Anderson went off the field before tea, and so was unable to bowl for periods on Friday.
Cardiff: England faced an anxious wait after spearhead seamer James Anderson went for a scan on back and side injuries following the end of the second day's play of the first Test against Sri Lanka.
Anderson went off the field before tea, and so was unable to bowl for periods on Friday but was back in the middle at stumps as a nightwatchman after England captain Andrew Strauss was dismissed shortly before the close.
The hosts were 47 for one at the finish in reply to Sri Lanka's first innings 400, a deficit of 353.
Ashes batting hero Alastair Cook was 24 not out and Anderson, who still led Enlgland's attack with three for 66, unbeaten on one here at Sophia Gardens.
Fellow England seamer Stuart Broad said Anderson's injury, picked up before tea, was a worry.
"Obviously, it's a huge concern for us," Broad, whose Ashes and World Cup campaigns were cut short by similar problems, told reporters.
"He felt a bit of tightness in the back and side. Obviously I know what side injuries are all about after this winter and when you get a little bit of pain it's not great.
"We're being cautious. He's going to go and get a scan this (Friday) evening and hopefully that will come back clear and he'll be OK to go because he's a hugely vital bowler for us."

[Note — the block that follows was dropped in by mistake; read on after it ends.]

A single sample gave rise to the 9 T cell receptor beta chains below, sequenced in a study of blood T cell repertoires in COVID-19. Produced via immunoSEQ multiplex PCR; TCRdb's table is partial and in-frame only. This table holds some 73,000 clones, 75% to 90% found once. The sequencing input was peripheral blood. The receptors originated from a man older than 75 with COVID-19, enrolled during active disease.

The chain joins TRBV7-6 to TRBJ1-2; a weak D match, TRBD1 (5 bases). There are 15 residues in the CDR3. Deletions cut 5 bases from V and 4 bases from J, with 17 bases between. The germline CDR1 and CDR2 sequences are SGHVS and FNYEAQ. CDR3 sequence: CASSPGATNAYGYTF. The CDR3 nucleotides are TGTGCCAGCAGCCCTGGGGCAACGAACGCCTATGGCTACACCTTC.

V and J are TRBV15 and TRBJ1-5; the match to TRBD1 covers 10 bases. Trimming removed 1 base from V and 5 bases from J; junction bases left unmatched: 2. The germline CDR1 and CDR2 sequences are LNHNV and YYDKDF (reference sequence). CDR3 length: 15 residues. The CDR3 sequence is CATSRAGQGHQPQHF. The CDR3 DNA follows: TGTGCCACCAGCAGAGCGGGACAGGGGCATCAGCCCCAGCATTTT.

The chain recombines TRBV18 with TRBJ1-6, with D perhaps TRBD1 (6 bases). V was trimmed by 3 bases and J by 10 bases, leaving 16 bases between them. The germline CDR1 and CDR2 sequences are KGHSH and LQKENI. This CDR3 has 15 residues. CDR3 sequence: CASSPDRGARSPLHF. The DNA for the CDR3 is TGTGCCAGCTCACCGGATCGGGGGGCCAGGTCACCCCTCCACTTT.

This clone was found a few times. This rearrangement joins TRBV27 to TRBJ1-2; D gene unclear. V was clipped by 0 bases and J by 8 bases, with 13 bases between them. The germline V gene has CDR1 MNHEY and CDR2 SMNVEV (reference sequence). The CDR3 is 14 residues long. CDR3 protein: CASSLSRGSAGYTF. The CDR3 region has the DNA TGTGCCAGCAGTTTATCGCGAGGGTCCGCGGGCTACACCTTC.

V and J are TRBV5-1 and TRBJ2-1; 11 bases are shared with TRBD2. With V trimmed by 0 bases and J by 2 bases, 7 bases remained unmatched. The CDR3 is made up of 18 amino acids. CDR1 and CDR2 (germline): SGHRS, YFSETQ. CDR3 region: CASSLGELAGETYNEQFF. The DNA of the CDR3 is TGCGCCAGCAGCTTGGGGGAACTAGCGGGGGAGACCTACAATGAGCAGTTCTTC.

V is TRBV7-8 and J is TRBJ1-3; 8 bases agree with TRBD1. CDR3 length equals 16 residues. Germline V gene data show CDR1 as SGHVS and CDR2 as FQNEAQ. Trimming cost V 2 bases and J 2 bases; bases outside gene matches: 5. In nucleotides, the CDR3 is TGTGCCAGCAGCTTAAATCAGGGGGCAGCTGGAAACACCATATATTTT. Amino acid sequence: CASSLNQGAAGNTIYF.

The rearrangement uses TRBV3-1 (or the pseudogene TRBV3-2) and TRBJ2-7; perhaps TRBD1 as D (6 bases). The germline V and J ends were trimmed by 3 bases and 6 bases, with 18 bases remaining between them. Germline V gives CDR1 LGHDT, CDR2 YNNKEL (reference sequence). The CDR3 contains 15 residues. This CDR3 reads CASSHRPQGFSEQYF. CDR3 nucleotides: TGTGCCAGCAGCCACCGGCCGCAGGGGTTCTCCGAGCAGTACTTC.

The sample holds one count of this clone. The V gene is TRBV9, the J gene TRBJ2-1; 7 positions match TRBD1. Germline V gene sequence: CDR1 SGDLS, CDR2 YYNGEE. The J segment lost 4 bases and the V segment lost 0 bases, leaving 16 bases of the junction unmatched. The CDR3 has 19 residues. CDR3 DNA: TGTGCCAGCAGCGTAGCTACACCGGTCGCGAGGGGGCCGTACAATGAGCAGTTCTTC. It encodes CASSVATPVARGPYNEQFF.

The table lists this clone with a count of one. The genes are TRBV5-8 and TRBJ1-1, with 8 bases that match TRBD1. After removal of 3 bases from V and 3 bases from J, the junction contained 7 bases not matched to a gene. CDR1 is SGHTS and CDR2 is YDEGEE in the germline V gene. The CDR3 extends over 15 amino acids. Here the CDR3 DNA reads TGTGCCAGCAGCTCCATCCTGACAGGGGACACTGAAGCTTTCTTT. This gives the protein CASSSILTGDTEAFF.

Broad added batting was unlikely to aggravate Anderson's injury.`
"When I had my side injury I could do pretty much everything but bowl. It is one of the frustrating ones as a bowler.
"An extensive pull shot might strain it or something but we don't really see Jimmy playing a huge amount of them, he's more of a clip to fine leg man."
Broad took two for 113 on Friday and in the process became the second youngest England bowler, after Ian Botham, to take 100 Test wickets.
"I'd prefer it to have come at 90 for one not 370 for eight but it was hard work out there."
This is only the second Test to be played in Cardiff, following the drawn 2009 Ashes opener, and Broad said he hoped his team could do to Sri Lanka what Australia did to England two years ago.
"We got 420-odd against Australia in 2009 and we were still under the pump for the last 120 overs.
"That's got to be our mindset really: do what Australia did to us, try and bat big and bat once then hopefully Swanny (off-spinner Graeme Swann) will be in the game on the last day."
Prasanna Jayawardene's 112 was the cornerstone of Sri Lanka's total and the wicket-keeper was understandably elated to have scored a hundred in his first Test in England.
"This is my first Test in England so I am very happy," he said after batting for more than four hours. "I love handling pressure.
"This is a new challenge but the management trust me and I showed that," he insisted of his promotion to No 6.
Broad added: "We are still in a decent position but Sri Lanka batted fantastically well in foreign conditions and applied themselves brilliantly."